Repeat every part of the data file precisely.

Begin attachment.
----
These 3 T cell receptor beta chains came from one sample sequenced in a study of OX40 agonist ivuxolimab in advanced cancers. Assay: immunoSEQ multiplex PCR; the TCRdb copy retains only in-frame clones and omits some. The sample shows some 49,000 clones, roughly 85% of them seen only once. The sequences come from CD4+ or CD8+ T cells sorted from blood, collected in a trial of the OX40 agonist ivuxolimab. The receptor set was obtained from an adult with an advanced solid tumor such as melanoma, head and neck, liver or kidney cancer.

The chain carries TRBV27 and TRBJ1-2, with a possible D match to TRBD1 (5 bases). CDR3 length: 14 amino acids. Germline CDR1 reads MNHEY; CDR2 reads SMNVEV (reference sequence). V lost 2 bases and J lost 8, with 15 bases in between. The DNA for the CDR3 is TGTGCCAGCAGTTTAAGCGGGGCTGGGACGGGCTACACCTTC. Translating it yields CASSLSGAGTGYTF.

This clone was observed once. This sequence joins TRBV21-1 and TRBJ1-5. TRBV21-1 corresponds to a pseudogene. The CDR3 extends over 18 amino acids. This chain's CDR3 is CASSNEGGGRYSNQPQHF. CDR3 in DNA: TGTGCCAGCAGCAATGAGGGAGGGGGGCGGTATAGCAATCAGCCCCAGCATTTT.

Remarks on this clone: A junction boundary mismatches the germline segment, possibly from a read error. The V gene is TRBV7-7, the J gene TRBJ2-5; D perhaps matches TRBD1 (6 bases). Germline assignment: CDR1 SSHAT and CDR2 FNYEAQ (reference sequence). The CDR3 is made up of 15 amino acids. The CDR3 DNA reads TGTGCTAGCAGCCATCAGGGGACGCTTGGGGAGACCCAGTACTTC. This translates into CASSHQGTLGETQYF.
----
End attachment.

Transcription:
These 3 T cell receptor beta chains came from one sample sequenced in a study of OX40 agonist ivuxolimab in advanced cancers. Assay: immunoSEQ multiplex PCR; the TCRdb copy retains only in-frame clones and omits some. The sample shows some 49,000 clones, roughly 85% of them seen only once. The sequences come from CD4+ or CD8+ T cells sorted from blood, collected in a trial of the OX40 agonist ivuxolimab. The receptor set was obtained from an adult with an advanced solid tumor such as melanoma, head and neck, liver or kidney cancer.

The chain carries TRBV27 and TRBJ1-2, with a possible D match to TRBD1 (5 bases). CDR3 length: 14 amino acids. Germline CDR1 reads MNHEY; CDR2 reads SMNVEV (reference sequence). V lost 2 bases and J lost 8, with 15 bases in between. The DNA for the CDR3 is TGTGCCAGCAGTTTAAGCGGGGCTGGGACGGGCTACACCTTC. Translating it yields CASSLSGAGTGYTF.

This clone was observed once. This sequence joins TRBV21-1 and TRBJ1-5. TRBV21-1 corresponds to a pseudogene. The CDR3 extends over 18 amino acids. This chain's CDR3 is CASSNEGGGRYSNQPQHF. CDR3 in DNA: TGTGCCAGCAGCAATGAGGGAGGGGGGCGGTATAGCAATCAGCCCCAGCATTTT.

Remarks on this clone: A junction boundary mismatches the germline segment, possibly from a read error. The V gene is TRBV7-7, the J gene TRBJ2-5; D perhaps matches TRBD1 (6 bases). Germline assignment: CDR1 SSHAT and CDR2 FNYEAQ (reference sequence). The CDR3 is made up of 15 amino acids. The CDR3 DNA reads TGTGCTAGCAGCCATCAGGGGACGCTTGGGGAGACCCAGTACTTC. This translates into CASSHQGTLGETQYF.